Cream ripening

The ripening of cream for butter-making takes around 5-7 hours. For this process, you only need to leave milk in a container in the fridge so that it doesn’t spoil. Eventually, you will see a thick, fatty layer of cream on the surface.

Churning time

How long does it take to churn butter? Not that long. Thirty minutes is usually more than enough to get that smooth and delicious spread.

Fat content in the cream

If you have whole milk, the cream that will appear on the surface is perfect for making butter. But if you want to make it from store-bought cream, look for an option that contains at least 25% fat. Otherwise, you won’t have much success.

Fat content in butter

If you’re watching your figure, you must wonder how much fat there is in butter since it is even fattier than cream. Butter can contain up to 86% fat depending on how much fat was in the cream. However, you shouldn’t be afraid to eat butter if you’re trying to stay fit. In fact, many experienced dieticians recommend eating around 10 grams of butter every day because it improves digestion. 

So enjoy your homemade butter, as you already know what’s in it. You can also twist the flavour by adding other ingredients and spices to it. Experiment and eventually you will learn how to make the perfect butter to suit your taste.

Goat’s vs. cow’s milk

Usually, butter is made from cow’s milk. It is used more often because it is cheaper. Also, it is harder to collect cream from goat’s milk because its buttermilk globules are very small. It can take days for a thick layer of fat to appear on the surface.

Despite that, goat’s butter is just as good if not better than cow’s butter. First of all, it will be much whiter than its counterpart because goats transform beta-carotene into vitamin A in their bodies. That makes goat’s butter much easier to digest. The lower amount of lactose also benefits digestion.

Goat’s butter has a lower melting point and contains more moisture. Therefore, it coats ingredients better, making them taste soft and creamy. Finally, the texture is lighter as well.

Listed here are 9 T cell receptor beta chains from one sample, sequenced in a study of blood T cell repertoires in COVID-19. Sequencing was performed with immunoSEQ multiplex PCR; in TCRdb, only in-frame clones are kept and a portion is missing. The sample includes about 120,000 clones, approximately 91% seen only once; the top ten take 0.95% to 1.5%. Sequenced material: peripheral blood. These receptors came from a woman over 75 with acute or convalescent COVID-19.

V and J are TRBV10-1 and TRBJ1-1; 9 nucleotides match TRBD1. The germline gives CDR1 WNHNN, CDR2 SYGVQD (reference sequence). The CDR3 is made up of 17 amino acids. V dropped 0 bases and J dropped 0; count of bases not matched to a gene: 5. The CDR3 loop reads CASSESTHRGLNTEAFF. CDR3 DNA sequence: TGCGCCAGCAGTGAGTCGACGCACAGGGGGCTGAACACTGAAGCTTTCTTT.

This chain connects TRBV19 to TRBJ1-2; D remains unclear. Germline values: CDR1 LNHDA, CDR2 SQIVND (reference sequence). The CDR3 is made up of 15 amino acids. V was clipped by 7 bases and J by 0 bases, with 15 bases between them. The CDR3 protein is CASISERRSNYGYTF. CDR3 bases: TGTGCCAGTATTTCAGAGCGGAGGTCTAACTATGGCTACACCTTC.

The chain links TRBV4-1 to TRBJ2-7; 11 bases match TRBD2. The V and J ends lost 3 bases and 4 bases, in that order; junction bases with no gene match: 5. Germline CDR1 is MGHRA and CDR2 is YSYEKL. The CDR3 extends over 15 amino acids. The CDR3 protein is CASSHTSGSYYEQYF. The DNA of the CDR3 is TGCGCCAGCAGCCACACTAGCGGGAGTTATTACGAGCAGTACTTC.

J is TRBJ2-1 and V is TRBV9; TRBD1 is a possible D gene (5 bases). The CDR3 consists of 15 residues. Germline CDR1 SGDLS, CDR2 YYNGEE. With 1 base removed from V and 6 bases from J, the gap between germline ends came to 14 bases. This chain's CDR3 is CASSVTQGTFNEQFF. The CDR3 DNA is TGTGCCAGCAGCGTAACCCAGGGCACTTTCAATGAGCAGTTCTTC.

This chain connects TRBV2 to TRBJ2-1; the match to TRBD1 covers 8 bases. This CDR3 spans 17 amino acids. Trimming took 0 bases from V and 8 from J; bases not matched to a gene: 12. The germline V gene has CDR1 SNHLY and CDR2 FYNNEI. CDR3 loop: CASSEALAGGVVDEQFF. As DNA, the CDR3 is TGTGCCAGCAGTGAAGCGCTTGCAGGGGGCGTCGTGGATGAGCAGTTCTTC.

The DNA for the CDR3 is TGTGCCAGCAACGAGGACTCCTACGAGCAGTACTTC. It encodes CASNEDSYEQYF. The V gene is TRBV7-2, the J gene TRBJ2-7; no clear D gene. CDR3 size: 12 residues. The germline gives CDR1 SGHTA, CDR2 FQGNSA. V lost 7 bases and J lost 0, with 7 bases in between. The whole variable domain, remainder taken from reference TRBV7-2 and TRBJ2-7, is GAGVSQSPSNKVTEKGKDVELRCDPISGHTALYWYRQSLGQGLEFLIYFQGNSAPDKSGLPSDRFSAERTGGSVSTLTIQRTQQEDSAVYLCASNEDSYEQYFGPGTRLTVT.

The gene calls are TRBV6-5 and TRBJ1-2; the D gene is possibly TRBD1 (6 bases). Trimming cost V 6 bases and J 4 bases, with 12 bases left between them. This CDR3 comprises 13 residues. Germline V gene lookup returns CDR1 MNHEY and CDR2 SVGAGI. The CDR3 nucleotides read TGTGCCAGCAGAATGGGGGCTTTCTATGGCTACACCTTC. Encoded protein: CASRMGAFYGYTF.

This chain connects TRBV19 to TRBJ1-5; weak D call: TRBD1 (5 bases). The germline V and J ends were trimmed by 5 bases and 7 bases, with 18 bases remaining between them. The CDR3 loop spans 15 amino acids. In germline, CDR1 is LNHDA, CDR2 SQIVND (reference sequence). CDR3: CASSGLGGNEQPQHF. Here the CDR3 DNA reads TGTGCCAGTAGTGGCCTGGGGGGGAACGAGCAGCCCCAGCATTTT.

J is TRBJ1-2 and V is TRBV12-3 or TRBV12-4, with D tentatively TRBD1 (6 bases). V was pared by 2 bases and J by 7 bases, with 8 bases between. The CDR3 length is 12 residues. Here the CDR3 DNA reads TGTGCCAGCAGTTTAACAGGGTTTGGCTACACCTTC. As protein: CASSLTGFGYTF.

But if you don’t like the taste of goat dairy products, this option is not for you. In the end, when it comes to nutritional value, there is not much difference between goat’s and cow’s butter.

Raw vs. pasteurized

Many people believe that making homemade butter from raw milk is dangerous due to the harmful bacteria that supposedly live in the milk. But if you get whole milk from trustworthy sellers, you can pass on the pasteurized variety. 

Killing harmful bacteria can also kill good ones and take away a lot of flavor. Therefore, pasteurized cream and pasteurized butter will be dull and less beneficial than raw butter. Of course, if you’re wary of the bacteria, you can always pasteurize the milk.

Congratulations! You are the expert in butter churns now. We hope this article was useful to you. If so, please share it with your friends.

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  • Robert Groves

    I milk sheep and while the cheese is very good I have not successfully made butter from the cream from our cream separator. I use a manual paddle churn. Does the Milky Day churn make butter from sheep cream?

    • Kirill Bezrukov

      Thank you for a good question, Robert. May I know, is there more than 25% of butterfat in your cream? Do you ripen your cream for 5-7 hours in the fridge before butter making process?

      • Robert Groves

        I don’t know the exact amount of butter fat in the cream that we separate with the Milky Day cream separator but sheep milk has a considerably higher percentage of fat than cows milk. I have a friend who makes butter from sheep milk cream skimmed off the top of the jars after several days in the refrigerator. He uses a food processor. Should I rest the cream for some time after separating it with the cream separator?

        • Kirill Bezrukov

          Yes, please try to leave your cream to ripen into the fridge for 5-7 hours. Use it for making butter then. Please let us know the result once you have tried.